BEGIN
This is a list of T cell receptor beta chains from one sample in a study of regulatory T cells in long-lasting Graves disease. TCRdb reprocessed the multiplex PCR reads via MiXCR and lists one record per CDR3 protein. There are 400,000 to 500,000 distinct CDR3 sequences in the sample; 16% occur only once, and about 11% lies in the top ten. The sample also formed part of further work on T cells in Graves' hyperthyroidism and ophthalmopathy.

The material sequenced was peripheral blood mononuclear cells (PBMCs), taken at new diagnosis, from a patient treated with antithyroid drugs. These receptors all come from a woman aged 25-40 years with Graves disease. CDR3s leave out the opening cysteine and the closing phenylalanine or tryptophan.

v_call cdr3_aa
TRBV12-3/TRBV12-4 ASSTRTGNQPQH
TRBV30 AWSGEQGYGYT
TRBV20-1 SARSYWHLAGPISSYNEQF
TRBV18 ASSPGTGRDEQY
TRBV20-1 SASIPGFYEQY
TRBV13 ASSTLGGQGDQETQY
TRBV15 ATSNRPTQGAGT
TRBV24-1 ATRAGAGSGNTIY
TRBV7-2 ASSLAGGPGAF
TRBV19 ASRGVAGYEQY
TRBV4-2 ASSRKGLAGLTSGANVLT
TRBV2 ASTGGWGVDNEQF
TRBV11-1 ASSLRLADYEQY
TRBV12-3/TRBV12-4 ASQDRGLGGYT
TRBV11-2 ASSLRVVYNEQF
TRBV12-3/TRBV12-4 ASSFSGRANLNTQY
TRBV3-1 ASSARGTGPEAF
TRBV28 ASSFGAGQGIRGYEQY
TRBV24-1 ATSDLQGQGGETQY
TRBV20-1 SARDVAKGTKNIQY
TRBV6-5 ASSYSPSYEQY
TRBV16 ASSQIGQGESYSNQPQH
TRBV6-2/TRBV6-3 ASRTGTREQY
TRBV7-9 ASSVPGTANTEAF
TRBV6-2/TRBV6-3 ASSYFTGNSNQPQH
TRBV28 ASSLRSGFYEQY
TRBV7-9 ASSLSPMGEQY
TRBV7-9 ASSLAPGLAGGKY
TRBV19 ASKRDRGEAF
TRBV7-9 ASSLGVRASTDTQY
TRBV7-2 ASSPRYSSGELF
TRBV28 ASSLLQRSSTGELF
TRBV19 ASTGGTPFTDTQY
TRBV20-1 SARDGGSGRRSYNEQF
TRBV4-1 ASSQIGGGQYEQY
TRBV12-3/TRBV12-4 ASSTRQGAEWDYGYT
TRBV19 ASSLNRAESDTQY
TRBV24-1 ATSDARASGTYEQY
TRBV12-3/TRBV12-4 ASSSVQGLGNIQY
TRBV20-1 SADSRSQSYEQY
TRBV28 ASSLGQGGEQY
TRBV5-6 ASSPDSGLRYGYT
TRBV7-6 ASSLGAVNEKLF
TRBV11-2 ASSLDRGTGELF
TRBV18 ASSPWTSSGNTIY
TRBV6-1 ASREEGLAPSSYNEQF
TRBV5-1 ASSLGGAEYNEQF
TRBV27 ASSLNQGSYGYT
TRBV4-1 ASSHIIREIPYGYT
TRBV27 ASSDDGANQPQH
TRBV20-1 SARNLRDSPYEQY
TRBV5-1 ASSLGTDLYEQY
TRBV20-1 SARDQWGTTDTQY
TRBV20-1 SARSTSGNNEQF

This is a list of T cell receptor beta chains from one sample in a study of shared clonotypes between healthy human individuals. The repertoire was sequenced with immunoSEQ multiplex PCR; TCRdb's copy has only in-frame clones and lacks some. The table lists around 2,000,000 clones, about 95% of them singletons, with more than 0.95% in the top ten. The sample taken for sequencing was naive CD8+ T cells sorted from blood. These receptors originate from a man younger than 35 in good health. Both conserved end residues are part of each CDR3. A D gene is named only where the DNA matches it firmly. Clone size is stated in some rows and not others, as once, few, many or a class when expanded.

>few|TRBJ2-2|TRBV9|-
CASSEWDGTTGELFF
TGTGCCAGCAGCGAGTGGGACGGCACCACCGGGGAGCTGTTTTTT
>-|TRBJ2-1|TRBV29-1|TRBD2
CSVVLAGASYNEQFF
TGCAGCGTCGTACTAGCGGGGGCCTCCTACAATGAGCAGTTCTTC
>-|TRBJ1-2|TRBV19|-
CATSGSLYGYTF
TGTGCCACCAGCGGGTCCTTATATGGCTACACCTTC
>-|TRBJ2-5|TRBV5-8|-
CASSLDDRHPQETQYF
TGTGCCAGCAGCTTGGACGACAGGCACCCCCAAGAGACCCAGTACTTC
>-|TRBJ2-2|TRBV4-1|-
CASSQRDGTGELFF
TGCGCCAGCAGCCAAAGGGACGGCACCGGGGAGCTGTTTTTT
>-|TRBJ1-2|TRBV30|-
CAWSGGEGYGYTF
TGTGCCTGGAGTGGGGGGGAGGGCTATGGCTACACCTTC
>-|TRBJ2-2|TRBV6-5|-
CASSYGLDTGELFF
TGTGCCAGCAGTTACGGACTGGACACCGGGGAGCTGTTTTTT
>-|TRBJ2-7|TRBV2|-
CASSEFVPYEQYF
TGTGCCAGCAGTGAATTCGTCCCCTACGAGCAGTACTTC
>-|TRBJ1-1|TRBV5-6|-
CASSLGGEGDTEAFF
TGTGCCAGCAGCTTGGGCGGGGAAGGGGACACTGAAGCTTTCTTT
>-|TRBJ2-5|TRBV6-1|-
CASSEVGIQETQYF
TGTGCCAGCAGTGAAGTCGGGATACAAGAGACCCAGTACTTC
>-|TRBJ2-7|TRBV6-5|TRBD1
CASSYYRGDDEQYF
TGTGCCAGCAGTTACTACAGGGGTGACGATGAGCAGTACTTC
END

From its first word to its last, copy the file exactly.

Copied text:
This is a list of T cell receptor beta chains from one sample in a study of regulatory T cells in long-lasting Graves disease. TCRdb reprocessed the multiplex PCR reads via MiXCR and lists one record per CDR3 protein. There are 400,000 to 500,000 distinct CDR3 sequences in the sample; 16% occur only once, and about 11% lies in the top ten. The sample also formed part of further work on T cells in Graves' hyperthyroidism and ophthalmopathy.

The material sequenced was peripheral blood mononuclear cells (PBMCs), taken at new diagnosis, from a patient treated with antithyroid drugs. These receptors all come from a woman aged 25-40 years with Graves disease. CDR3s leave out the opening cysteine and the closing phenylalanine or tryptophan.

v_call cdr3_aa
TRBV12-3/TRBV12-4 ASSTRTGNQPQH
TRBV30 AWSGEQGYGYT
TRBV20-1 SARSYWHLAGPISSYNEQF
TRBV18 ASSPGTGRDEQY
TRBV20-1 SASIPGFYEQY
TRBV13 ASSTLGGQGDQETQY
TRBV15 ATSNRPTQGAGT
TRBV24-1 ATRAGAGSGNTIY
TRBV7-2 ASSLAGGPGAF
TRBV19 ASRGVAGYEQY
TRBV4-2 ASSRKGLAGLTSGANVLT
TRBV2 ASTGGWGVDNEQF
TRBV11-1 ASSLRLADYEQY
TRBV12-3/TRBV12-4 ASQDRGLGGYT
TRBV11-2 ASSLRVVYNEQF
TRBV12-3/TRBV12-4 ASSFSGRANLNTQY
TRBV3-1 ASSARGTGPEAF
TRBV28 ASSFGAGQGIRGYEQY
TRBV24-1 ATSDLQGQGGETQY
TRBV20-1 SARDVAKGTKNIQY
TRBV6-5 ASSYSPSYEQY
TRBV16 ASSQIGQGESYSNQPQH
TRBV6-2/TRBV6-3 ASRTGTREQY
TRBV7-9 ASSVPGTANTEAF
TRBV6-2/TRBV6-3 ASSYFTGNSNQPQH
TRBV28 ASSLRSGFYEQY
TRBV7-9 ASSLSPMGEQY
TRBV7-9 ASSLAPGLAGGKY
TRBV19 ASKRDRGEAF
TRBV7-9 ASSLGVRASTDTQY
TRBV7-2 ASSPRYSSGELF
TRBV28 ASSLLQRSSTGELF
TRBV19 ASTGGTPFTDTQY
TRBV20-1 SARDGGSGRRSYNEQF
TRBV4-1 ASSQIGGGQYEQY
TRBV12-3/TRBV12-4 ASSTRQGAEWDYGYT
TRBV19 ASSLNRAESDTQY
TRBV24-1 ATSDARASGTYEQY
TRBV12-3/TRBV12-4 ASSSVQGLGNIQY
TRBV20-1 SADSRSQSYEQY
TRBV28 ASSLGQGGEQY
TRBV5-6 ASSPDSGLRYGYT
TRBV7-6 ASSLGAVNEKLF
TRBV11-2 ASSLDRGTGELF
TRBV18 ASSPWTSSGNTIY
TRBV6-1 ASREEGLAPSSYNEQF
TRBV5-1 ASSLGGAEYNEQF
TRBV27 ASSLNQGSYGYT
TRBV4-1 ASSHIIREIPYGYT
TRBV27 ASSDDGANQPQH
TRBV20-1 SARNLRDSPYEQY
TRBV5-1 ASSLGTDLYEQY
TRBV20-1 SARDQWGTTDTQY
TRBV20-1 SARSTSGNNEQF

This is a list of T cell receptor beta chains from one sample in a study of shared clonotypes between healthy human individuals. The repertoire was sequenced with immunoSEQ multiplex PCR; TCRdb's copy has only in-frame clones and lacks some. The table lists around 2,000,000 clones, about 95% of them singletons, with more than 0.95% in the top ten. The sample taken for sequencing was naive CD8+ T cells sorted from blood. These receptors originate from a man younger than 35 in good health. Both conserved end residues are part of each CDR3. A D gene is named only where the DNA matches it firmly. Clone size is stated in some rows and not others, as once, few, many or a class when expanded.

>few|TRBJ2-2|TRBV9|-
CASSEWDGTTGELFF
TGTGCCAGCAGCGAGTGGGACGGCACCACCGGGGAGCTGTTTTTT
>-|TRBJ2-1|TRBV29-1|TRBD2
CSVVLAGASYNEQFF
TGCAGCGTCGTACTAGCGGGGGCCTCCTACAATGAGCAGTTCTTC
>-|TRBJ1-2|TRBV19|-
CATSGSLYGYTF
TGTGCCACCAGCGGGTCCTTATATGGCTACACCTTC
>-|TRBJ2-5|TRBV5-8|-
CASSLDDRHPQETQYF
TGTGCCAGCAGCTTGGACGACAGGCACCCCCAAGAGACCCAGTACTTC
>-|TRBJ2-2|TRBV4-1|-
CASSQRDGTGELFF
TGCGCCAGCAGCCAAAGGGACGGCACCGGGGAGCTGTTTTTT
>-|TRBJ1-2|TRBV30|-
CAWSGGEGYGYTF
TGTGCCTGGAGTGGGGGGGAGGGCTATGGCTACACCTTC
>-|TRBJ2-2|TRBV6-5|-
CASSYGLDTGELFF
TGTGCCAGCAGTTACGGACTGGACACCGGGGAGCTGTTTTTT
>-|TRBJ2-7|TRBV2|-
CASSEFVPYEQYF
TGTGCCAGCAGTGAATTCGTCCCCTACGAGCAGTACTTC
>-|TRBJ1-1|TRBV5-6|-
CASSLGGEGDTEAFF
TGTGCCAGCAGCTTGGGCGGGGAAGGGGACACTGAAGCTTTCTTT
>-|TRBJ2-5|TRBV6-1|-
CASSEVGIQETQYF
TGTGCCAGCAGTGAAGTCGGGATACAAGAGACCCAGTACTTC
>-|TRBJ2-7|TRBV6-5|TRBD1
CASSYYRGDDEQYF
TGTGCCAGCAGTTACTACAGGGGTGACGATGAGCAGTACTTC